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Looking good in orthotics


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Looking good in orthotics

I had a bad car accident as a teenager, and now one of my legs is a little shorter than the other. I need to wear an orthotic support on the foot which is on the shorter leg or I get all sorts of pains and issues. It can be tricky to find shoes that look cool and let you have orthotics inside, particularly if you work in a professional environment and can't wear sneakers each day! This site has my tips on looking like a professional working person while still looking after your podiatric health and great shoes that let you stay comfortable and wear your orthotics without looking unprofessional.

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What Is Bursitis of the Heel?

The bursa is a small fluid-filled sack that's purpose is to protect the muscles and tendons around your heel. It's located just below the Achilles tendon and prevents friction between your heel bone and the surrounding muscles when you use your foot. The bursa can become inflamed as a result of overexertion such as starting a strenuous fitness regime or ramping up your training too quickly and this condition is known as bursitis of the heel. Here's an overview of the associated symptoms, diagnosis method and treatment options:

Symptoms

The following symptoms indicate bursitis of the heel:

  • Your heel is red and swollen
  • Your heel is painful when any pressure is applied to it
  • Your heel feels warmer than the rest of your foot
  • Your heel develops a hard lump

Diagnosis & Treatment Options

Bursitis of the heel can be easily diagnosed by a podiatrist. They will examine the affected heel, take a detailed account of your symptoms and stretch your foot in different directions to ensure the pain you're experiencing is originating in your heel. If the podiatrist shows concern, they will arrange for you to have an MRI or X-ray of your foot to determine the condition of the surrounding tissue and rule out conditions that cause similar symptoms such as plantar fasciitis.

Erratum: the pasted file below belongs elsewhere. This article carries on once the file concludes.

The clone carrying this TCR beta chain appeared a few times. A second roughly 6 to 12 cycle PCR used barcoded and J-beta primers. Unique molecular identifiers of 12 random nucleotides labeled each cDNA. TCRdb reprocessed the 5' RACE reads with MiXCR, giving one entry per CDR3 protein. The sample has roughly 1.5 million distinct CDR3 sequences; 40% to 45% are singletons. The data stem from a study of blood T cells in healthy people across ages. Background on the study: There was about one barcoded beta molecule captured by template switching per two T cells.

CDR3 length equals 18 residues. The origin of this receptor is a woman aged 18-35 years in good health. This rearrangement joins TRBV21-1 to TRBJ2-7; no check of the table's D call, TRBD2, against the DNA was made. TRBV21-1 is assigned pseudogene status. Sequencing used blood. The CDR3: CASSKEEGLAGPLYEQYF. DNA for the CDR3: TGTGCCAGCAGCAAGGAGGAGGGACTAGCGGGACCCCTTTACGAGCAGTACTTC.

Once you've been diagnosed as having bursitis of the heel your podiatrist will outline a treatment plan based on the severity of your symptoms. The aim of treatment is to reduce the inflammation around the bursa, so you'll be advised to rest the affected foot and refrain from strenuous exercise and high-impact sports for the time being. If you're experiencing severe pain and swelling your podiatrist may suggest you use over-the-counter or prescription painkillers and anti-inflammatory tablets, but do seek your GPs approval before taking any medication.

Custom-made orthotic insoles are an effective way to relieve pressure on your heel by redistributing your weight to other parts of your feet, which will help reduce the swelling. You can buy orthotic insoles from a pharmacy, but they may not be effective and could even put additional stress on your heel. Custom-made orthotic insoles are designed for your feet and the specific problem you're tackling.

Inflammation of the bursa can cause the surrounding muscles and tendons to tighten, so your podiatrist will show you how to do some gentle exercises at home that will encourage flexibility and build strength. Doing these exercises regularly will promote blood flow to your heel, which can speed up healing by providing the inflamed tissue with oxygen and nutrients.

If you're experiencing any of the symptoms associated with bursitis of the heel, schedule a foot exam with resources like Morrison Podiatry Centre as soon as possible.